TT Club is continuing its efforts to convince cargo interests, supply chain professionals and enforcement agencies that the responsibility for mitigating container ship fires is shared by numerous entities involved from end to end of the entire global supply chain.
With its estimated sixty-day average occurrence of serious fires being maintained by the Zim Charleston fire in August and the TSS Pearl in the Red Sea in early October, TT is once more urging a more comprehensive approach to arresting the trend.
Peregrine Storrs-Fox, risk management director of TT Club, commented, “There were significant lessons coming from the sad incident on the MSC Flaminia, which cost the lives of three seafarers, particularly from the subsequent legal proceedings that adjudged the shipper and NVOC responsible for root cause errors.”
He added, “Despite the biennial updates to the IMDG Code, including multiple arising from this particular incident, the judge’s assessment that the regulations merely set the ‘baseline’ for good practice remains utterly true today.”
Ensuring compliance with the latest mandatorily applicable version of the IMDG Code is essential as a minimum standard for all those shipping dangerous goods by sea, according to TT Club, which advocates a comprehensive approach, striving to bring an understanding of all the factors contributing to these fire incidents to everyone involved in the movement of container cargo and therefore underlining their responsibilities for safety.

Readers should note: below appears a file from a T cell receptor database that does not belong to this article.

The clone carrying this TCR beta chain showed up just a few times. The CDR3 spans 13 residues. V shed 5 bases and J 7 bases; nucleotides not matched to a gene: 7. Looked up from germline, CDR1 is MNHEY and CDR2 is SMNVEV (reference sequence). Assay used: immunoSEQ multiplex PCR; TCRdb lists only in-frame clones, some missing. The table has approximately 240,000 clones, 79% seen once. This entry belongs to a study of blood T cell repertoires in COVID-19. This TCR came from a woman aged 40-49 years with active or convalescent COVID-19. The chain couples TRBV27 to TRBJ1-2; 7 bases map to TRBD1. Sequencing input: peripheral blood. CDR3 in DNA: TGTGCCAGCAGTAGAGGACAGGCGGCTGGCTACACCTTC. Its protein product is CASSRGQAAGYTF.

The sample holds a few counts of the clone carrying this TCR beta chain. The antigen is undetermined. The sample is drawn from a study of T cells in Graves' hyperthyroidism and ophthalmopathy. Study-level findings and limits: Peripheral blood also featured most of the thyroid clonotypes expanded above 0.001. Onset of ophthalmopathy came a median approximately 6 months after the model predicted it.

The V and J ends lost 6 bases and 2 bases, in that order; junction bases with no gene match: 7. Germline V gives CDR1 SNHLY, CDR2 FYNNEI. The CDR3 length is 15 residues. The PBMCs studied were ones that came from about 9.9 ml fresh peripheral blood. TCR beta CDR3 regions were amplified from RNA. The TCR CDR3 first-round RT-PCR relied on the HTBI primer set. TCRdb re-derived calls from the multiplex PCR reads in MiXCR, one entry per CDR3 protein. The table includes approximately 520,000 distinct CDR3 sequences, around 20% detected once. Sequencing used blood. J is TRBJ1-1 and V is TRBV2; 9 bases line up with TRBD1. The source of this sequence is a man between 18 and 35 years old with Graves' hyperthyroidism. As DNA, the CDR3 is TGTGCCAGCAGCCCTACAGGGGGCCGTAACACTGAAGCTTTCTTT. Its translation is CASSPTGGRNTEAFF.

“Errors, misunderstandings, mis-declarations and inadequate packing and securing lie at the heart of many significant incidents, both at sea and in storage facilities,” pointed out TT Club.
TT explains, “Movement of cargo is initiated in the trading of goods – sellers and buyers – who instruct packers and whoever becomes the shipper. They have a duty of care as much as the packers, warehouse operators, forwarders, logistics companies, carriers of all modal types, cargo handlers and terminal operators. Attention to accurate classification and declaration is critical to improving the certainty of outcome from end to end. This requires truth as much as awareness of regulations and sound safety practices.”
TT, along with the UK P&I Club, has recently updated its guideline publication, ‘Book it Right, Pack it Tight’. This provides key insights for all involved in dangerous goods’ shipments, including a clear exposé of the more technical aspects of the IMDG Code.
Closely related to the issues specific to dangerous goods are the broader aspects of packing cargo in general. While the IMO/ILO/UNECE Code of Practice for Packing of Cargo Transport Units (CTU Code) remains non-mandatory international law, it is clearly referenced from the IMDG Code. Through its participation in the Cargo Integrity Group, TT has contributed to work on the ‘CTU Code – a quick guide’.